Bream fishing action makes for great fun

By Kevin Tate/Outdoors Writer

When it comes to pure, cooler-filling action, bream fishing is hard to beat. A cane pole, a light cork and a box of crickets or red worms are all anyone needs to get things going.
“Bream are on their beds seven days before and seven days after the full moon,” Clay Coleman, of Clay’s Bait and Tackle in Tupelo, said. “They’re bedding shallow right now and should be through the weekend. They’re catching some good redear down at Davis Lake, and I’m hearing good bluegill reports from Trace Lake, Elvis Presley Lake and Tombigbee State Park. Tombigbee State Park is a fantastic panfish lake.”Light line, tackle
Bream form nests for spawning generally in two to six feet of water, though they sometimes bed deeper. They prefer a shallow area with a firm bottom, and protected coves are preferred over windswept banks. If there are stumps or willow bushes around, all the better. They typically locate their nests in clusters with other bream. These clusters are known as beds. Depending on water conditions, they continue to use these same beds around every full moon throughout the warmer months, beginning now and continuing through September.
They’re very prolific spawners, which makes them an excellent species to take home in large numbers. Keeping bream from every fishing trip helps control the population and actually improves the fishing, allowing the bream that remain to grow larger.
Beds can be located by sight or by scent.
“You can actually smell them,” Coleman said. “When you pull up into a cove on a still day, you can smell a bream bed. It smells like strawberries or watermelon.”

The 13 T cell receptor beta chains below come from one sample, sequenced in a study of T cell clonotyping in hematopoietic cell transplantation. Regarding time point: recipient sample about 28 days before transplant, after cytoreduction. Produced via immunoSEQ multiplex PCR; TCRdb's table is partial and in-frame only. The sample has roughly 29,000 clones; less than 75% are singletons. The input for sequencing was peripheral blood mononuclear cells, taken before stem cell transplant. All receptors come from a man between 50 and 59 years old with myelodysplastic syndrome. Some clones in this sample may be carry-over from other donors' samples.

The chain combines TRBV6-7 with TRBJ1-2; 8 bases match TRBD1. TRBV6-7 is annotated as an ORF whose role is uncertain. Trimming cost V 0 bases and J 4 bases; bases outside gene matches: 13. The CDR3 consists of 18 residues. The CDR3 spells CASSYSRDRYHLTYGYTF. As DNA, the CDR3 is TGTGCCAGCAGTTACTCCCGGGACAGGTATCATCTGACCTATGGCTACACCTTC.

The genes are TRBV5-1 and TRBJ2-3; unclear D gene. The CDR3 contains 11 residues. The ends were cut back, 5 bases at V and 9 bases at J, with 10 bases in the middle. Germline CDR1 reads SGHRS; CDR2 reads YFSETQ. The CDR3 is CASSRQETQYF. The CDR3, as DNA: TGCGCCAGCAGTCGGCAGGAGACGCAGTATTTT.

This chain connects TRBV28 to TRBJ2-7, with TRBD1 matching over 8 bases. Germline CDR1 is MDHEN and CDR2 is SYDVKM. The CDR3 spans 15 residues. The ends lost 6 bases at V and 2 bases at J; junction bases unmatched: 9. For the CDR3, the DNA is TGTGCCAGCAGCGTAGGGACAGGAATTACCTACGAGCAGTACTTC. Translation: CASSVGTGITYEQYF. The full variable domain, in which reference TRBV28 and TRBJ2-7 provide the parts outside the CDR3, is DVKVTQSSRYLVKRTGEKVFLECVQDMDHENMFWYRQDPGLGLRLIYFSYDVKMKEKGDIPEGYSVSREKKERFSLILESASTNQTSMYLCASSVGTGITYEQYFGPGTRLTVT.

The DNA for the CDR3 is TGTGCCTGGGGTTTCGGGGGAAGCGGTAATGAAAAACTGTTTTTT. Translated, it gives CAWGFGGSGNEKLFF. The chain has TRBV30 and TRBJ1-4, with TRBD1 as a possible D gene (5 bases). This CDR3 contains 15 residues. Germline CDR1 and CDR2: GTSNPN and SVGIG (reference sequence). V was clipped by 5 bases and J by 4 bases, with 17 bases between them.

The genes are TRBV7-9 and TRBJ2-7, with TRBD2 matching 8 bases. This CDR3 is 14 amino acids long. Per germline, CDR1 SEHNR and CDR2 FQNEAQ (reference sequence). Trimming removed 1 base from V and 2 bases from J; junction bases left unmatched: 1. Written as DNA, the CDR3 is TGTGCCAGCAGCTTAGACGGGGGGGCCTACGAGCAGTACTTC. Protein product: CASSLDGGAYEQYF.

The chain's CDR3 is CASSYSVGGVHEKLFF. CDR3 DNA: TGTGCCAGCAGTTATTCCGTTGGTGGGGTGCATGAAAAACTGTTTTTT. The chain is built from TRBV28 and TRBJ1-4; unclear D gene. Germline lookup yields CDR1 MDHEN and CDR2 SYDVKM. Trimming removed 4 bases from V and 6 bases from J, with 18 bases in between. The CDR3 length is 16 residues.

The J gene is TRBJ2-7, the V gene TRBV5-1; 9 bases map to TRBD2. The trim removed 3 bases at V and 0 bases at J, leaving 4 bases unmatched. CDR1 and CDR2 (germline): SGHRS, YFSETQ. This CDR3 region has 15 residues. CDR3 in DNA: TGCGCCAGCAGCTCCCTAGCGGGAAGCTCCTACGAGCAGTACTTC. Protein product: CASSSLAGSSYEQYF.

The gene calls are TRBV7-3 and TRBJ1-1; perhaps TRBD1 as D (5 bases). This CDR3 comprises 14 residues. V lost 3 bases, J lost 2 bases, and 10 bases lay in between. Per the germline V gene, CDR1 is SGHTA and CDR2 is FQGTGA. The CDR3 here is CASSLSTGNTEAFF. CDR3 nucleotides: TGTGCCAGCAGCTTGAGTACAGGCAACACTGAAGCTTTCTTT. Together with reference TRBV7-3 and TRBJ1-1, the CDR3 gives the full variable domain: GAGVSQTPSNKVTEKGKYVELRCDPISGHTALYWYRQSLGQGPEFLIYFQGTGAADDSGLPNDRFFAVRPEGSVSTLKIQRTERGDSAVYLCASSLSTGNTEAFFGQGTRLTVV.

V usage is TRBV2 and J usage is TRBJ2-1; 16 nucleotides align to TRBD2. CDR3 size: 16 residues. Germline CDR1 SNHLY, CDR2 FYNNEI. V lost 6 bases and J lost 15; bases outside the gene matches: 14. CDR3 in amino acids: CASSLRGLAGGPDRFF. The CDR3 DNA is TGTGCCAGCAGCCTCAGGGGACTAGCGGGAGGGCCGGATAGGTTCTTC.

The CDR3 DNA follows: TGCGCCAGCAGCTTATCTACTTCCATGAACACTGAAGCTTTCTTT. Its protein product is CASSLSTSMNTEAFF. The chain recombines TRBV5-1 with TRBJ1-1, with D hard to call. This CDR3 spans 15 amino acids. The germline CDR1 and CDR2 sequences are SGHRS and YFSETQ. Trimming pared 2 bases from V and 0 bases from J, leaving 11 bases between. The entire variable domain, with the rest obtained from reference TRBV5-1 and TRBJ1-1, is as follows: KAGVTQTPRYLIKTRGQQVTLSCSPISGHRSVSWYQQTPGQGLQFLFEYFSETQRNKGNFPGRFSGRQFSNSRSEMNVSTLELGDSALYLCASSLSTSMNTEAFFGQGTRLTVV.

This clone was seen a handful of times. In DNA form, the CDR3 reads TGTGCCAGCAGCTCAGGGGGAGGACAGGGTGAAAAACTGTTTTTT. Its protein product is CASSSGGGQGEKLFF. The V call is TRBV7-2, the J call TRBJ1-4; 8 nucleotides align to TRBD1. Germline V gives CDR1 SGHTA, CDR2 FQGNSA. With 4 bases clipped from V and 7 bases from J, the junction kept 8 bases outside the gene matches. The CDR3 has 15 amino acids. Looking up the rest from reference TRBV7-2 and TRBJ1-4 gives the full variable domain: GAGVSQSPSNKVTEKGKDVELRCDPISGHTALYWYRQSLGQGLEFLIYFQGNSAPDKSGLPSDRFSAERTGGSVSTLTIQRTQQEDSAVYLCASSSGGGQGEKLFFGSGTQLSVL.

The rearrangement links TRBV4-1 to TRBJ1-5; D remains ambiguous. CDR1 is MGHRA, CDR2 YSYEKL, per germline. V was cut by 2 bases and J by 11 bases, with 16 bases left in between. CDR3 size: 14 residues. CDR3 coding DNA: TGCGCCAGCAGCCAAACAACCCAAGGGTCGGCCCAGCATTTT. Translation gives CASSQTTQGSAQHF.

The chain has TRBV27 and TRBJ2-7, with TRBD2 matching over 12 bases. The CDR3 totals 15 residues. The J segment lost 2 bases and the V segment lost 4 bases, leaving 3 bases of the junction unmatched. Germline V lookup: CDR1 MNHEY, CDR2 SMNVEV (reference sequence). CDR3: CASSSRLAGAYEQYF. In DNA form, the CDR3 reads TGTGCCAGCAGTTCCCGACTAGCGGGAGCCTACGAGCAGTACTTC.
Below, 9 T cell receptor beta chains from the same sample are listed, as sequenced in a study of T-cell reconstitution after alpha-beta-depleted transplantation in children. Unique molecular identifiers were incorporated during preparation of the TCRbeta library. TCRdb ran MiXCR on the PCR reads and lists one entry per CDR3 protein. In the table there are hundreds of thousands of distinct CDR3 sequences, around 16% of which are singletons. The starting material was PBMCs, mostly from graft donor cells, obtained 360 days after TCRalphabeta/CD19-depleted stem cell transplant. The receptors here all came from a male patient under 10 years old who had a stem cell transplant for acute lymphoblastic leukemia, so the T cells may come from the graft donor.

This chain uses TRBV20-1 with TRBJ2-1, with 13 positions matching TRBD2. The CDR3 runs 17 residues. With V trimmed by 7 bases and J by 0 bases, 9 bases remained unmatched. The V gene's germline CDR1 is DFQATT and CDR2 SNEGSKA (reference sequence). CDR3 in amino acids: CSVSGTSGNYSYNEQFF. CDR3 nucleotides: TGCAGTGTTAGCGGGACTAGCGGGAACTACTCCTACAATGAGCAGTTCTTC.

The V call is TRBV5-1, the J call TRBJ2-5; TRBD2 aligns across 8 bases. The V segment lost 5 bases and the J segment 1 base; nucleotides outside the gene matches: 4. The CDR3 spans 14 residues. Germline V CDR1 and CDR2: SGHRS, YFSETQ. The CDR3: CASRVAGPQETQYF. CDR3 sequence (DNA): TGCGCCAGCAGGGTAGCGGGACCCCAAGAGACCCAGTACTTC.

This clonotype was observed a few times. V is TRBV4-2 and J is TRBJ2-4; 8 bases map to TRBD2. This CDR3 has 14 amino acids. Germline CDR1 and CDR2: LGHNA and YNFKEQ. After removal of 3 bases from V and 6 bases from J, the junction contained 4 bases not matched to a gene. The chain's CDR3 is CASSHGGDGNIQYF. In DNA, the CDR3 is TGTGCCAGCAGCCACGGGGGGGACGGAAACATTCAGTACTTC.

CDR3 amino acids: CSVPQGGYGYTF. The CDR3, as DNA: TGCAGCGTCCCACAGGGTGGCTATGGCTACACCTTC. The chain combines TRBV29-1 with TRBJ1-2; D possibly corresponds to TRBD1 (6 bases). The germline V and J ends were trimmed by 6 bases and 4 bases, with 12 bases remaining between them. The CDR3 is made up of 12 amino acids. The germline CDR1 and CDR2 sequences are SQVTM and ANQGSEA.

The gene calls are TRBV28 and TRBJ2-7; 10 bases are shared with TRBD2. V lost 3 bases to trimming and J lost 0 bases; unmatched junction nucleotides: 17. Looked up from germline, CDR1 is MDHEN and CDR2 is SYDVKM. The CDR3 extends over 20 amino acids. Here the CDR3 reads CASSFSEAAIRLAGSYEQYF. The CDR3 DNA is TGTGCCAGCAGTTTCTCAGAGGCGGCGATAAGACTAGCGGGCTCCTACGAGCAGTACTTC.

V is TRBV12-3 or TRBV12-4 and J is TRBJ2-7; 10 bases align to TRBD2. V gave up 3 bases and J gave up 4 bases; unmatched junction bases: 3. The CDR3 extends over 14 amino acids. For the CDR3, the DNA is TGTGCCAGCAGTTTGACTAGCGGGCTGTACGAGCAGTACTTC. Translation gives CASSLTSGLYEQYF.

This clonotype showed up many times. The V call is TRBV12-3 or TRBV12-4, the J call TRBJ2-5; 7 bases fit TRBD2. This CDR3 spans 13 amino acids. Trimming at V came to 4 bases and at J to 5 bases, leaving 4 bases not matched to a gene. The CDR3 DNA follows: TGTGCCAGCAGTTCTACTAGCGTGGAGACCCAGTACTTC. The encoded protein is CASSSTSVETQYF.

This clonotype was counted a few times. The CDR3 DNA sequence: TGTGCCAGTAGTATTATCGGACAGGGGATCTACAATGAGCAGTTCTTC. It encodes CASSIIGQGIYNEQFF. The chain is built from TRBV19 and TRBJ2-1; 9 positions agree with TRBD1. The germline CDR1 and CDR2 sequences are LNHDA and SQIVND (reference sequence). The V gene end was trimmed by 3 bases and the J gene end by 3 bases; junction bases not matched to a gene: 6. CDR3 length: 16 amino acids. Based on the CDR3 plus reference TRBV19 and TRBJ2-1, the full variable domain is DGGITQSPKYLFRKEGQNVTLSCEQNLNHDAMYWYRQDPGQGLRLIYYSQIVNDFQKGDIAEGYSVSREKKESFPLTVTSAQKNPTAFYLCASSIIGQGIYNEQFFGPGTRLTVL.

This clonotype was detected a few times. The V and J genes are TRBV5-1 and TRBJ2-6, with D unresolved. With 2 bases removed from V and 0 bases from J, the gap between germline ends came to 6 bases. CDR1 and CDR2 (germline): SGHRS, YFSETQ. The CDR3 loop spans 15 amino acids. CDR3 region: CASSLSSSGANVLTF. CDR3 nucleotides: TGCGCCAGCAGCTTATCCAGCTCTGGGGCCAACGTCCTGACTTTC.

Sight fishing, though, is the true name of the game.
Find them first
“When they’re shallow like they are now, you can wear a good pair of polarized sunglasses and see them,” Coleman said.
Once you’ve located a bed, work it from the outside in. When hooked, bream will run for deeper water. If you start in the middle of the bed or right next to the bank, the hooked fish will run through the other nests, spooking the other fish. As far as tackle goes, Coleman says the lighter the better.
“You want a little number 6 long shank, fine wire hook,” he said. “Bream have a small mouth, and it can be hard to get a regular hook out, so the long shank is handy. For bluegill, you want to fish crickets and attach a split shot four to six inches above the hook, then set your cork at whatever depth the fish are. Use the lightest cork you can get away with. I prefer a porcupine quill float because it gives a really natural presentation. The fish can’t feel the float and it just works really well.
“Redear seem to like eating off the bottom a little better than bluegill. You can catch them on crickets, but they seem to like red worms a little better. You just take the float off and tight line them on the bottom.
Keep it moving
“There’s no need to let the bait sit and marinate like you do with catfish. If you drop it in and let it fall and don’t get a bit, go ahead and move it somewhere else. When you’ve found one, you’ve found them all. When you catch one, just duplicate what you did before.”
If live bait isn’t your thing, a fly rod with a sponge spider or a popping bug, or an ultra light spinning rod with a small Beetle Spin in black and orange work very well also.
“They really like orange and black,” Coleman said. “Other guys may tell you different, but that’s been my experience here.”

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